Kepler was not just a great scientist, but also good imagination and intellectual freedom. In 1611, he published a manuscript Somnium (Dream) which described an imaginary trip to the moon. It was a combination of autobiographical, allegory and explanation of astronomical laws.
Around 1611, King Rudolph abdicated in favour of his brother Matthias. Matthias was less enthusiastic about employing Kepler and in 1612, Kepler moved to Linz.
In Linz, his mother was accused and imprisoned on charges of witchcraft. It was alleged her mother had made a woman sick with an evil brew. The accuser had a financial dispute with Kepler’s brother. The witchcraft trial may also have been motivated by Kepler’s work in astrology and the family’s unorthodox Lutheran views which meant they were excluded from the Eucharist. Witchcraft trials were common at the time, and those found guilty could be tortured to death. However, Kepler was successful in defending his mother through getting the best legal advice which proved there was only rumour and no hard evidence. After her release, he released his manuscript Somnium with many footnotes to explain his allegories.
In 1613, after the death of his first wife, he also married a second time to Susanna Reuttinger. He retained the employ of Emperor Matthias but with the religious wars taking a financial strain on the Empire, Kepler was often not paid, and he began to struggle financially. In 1615, he published Epitome astronomiae Copernicanae (Epitome of Copernican Astronomy) which was a summation of his elliptical view of heliocentrism. It became an important textbook in astronomy and science.
In his later year, Kepler continued his intellectual curiosity investigating harmony in the natural world.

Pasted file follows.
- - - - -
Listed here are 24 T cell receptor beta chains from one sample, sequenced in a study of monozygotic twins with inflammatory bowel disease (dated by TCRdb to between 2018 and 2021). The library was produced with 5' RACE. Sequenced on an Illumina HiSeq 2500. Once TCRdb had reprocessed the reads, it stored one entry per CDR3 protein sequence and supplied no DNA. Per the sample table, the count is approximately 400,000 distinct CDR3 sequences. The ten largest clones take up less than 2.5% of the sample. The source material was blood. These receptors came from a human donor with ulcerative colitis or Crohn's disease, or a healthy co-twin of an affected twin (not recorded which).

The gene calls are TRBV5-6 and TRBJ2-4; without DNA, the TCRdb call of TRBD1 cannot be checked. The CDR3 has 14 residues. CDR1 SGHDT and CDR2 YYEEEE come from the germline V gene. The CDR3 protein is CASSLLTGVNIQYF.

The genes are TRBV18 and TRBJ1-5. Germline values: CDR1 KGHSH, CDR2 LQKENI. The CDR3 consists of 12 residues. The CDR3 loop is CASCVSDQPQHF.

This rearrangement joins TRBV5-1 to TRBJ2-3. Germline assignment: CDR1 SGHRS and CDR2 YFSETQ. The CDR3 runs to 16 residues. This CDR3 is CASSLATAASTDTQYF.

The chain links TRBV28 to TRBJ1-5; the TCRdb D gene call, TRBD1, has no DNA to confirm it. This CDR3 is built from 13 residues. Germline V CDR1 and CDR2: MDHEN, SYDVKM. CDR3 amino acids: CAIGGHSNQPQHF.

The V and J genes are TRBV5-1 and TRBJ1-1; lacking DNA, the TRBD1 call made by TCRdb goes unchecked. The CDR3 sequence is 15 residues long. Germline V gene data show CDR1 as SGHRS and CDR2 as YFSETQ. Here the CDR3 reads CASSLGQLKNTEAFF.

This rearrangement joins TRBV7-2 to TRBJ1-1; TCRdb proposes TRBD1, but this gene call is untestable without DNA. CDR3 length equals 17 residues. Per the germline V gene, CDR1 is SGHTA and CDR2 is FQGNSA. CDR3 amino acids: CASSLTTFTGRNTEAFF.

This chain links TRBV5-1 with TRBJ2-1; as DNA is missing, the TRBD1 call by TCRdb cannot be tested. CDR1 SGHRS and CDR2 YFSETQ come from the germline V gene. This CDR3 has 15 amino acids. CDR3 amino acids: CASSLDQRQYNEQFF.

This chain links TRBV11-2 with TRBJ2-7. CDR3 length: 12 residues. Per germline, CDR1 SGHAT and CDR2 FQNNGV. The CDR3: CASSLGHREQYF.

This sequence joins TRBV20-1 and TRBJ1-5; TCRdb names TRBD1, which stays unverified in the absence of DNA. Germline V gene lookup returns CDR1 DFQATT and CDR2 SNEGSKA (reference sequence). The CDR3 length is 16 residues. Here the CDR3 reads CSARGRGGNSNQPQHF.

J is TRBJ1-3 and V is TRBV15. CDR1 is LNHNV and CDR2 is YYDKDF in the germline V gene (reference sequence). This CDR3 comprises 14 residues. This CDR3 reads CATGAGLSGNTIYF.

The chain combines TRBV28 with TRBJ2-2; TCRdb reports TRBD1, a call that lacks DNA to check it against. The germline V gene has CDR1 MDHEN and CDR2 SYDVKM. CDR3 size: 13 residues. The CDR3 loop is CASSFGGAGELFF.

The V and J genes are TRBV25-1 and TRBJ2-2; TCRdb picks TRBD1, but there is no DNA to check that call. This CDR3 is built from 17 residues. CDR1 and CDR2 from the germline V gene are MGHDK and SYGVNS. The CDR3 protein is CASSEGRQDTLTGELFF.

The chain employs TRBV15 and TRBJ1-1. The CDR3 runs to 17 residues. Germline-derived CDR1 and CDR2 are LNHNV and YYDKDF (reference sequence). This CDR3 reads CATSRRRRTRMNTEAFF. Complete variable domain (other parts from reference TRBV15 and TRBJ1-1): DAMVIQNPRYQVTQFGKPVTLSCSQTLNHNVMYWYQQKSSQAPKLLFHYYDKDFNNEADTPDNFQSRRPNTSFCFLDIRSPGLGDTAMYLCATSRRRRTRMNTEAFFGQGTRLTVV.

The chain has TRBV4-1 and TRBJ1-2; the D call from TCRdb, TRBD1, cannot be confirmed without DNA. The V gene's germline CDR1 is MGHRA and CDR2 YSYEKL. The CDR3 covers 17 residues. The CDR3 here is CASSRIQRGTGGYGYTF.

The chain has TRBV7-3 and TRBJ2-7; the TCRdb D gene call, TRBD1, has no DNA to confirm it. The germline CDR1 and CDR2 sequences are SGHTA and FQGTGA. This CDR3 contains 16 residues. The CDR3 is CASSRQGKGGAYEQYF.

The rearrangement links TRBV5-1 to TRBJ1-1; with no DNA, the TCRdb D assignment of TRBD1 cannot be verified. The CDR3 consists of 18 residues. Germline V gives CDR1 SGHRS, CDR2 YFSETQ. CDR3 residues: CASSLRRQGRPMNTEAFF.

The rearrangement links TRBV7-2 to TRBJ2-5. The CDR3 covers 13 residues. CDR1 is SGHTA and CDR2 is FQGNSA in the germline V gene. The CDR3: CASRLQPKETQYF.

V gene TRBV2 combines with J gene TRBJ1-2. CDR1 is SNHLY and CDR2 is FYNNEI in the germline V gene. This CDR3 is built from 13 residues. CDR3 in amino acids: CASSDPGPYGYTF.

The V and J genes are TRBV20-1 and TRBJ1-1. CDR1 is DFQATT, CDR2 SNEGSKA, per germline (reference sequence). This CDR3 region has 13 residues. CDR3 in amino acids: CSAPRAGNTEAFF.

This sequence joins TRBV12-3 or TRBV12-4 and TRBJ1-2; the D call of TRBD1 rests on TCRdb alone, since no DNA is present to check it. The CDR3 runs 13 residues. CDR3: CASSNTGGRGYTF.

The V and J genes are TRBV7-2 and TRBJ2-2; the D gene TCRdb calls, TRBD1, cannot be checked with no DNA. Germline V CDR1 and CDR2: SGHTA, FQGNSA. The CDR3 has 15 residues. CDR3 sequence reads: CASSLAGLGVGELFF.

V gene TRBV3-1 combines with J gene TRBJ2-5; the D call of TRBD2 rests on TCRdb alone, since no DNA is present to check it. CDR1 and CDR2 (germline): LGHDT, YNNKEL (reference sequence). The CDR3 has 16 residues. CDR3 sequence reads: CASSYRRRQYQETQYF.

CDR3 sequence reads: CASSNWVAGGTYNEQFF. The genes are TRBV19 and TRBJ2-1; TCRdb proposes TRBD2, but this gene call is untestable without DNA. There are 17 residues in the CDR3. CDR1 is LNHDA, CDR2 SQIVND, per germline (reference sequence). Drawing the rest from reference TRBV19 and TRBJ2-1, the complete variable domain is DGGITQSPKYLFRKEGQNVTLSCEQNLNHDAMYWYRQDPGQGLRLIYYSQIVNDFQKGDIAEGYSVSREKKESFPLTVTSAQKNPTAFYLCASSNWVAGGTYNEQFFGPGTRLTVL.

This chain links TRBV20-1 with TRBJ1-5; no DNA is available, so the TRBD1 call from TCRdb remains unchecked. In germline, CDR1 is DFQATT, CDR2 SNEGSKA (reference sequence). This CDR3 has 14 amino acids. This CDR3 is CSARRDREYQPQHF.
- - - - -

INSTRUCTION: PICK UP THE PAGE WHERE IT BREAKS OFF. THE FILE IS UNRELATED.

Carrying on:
“The diversity of the phenomena of nature is so great and the treasures hidden in the heavens so rich precisely in order that the human mind shall never be lacking in fresh enrichment.”
As quoted in Cosmos (1980)
This included musical harmony and also the evidence of harmony in meteorology and astrology. It was a consequence of Kepler’s view to use scientific reason to strengthen and prove his own religious view of the world.
“Those laws [of nature] are within the grasp of the human mind; God wanted us to recognize them by creating us after his own image so that we could share in his own thoughts.”
In 1626, he published another major work his Rudolphine Tables, which was a comprehensive index of stars and planetary tables.
On 15 November 1630, he died in Regensburg. His own poetic epitaph was
I measured the skies, now the shadows I measure
Skybound was the mind, earthbound the body rests
Kepler’s work in time became enormously influential and was often held up as a turning point in the use of empirical data and scientific reason. Despite Kepler’s quasi-spiritual perspective on the invisible forces of the world and belief in God’s harmony, later scholars put Kepler as an important figure in the transition from classical to modern scientific methods.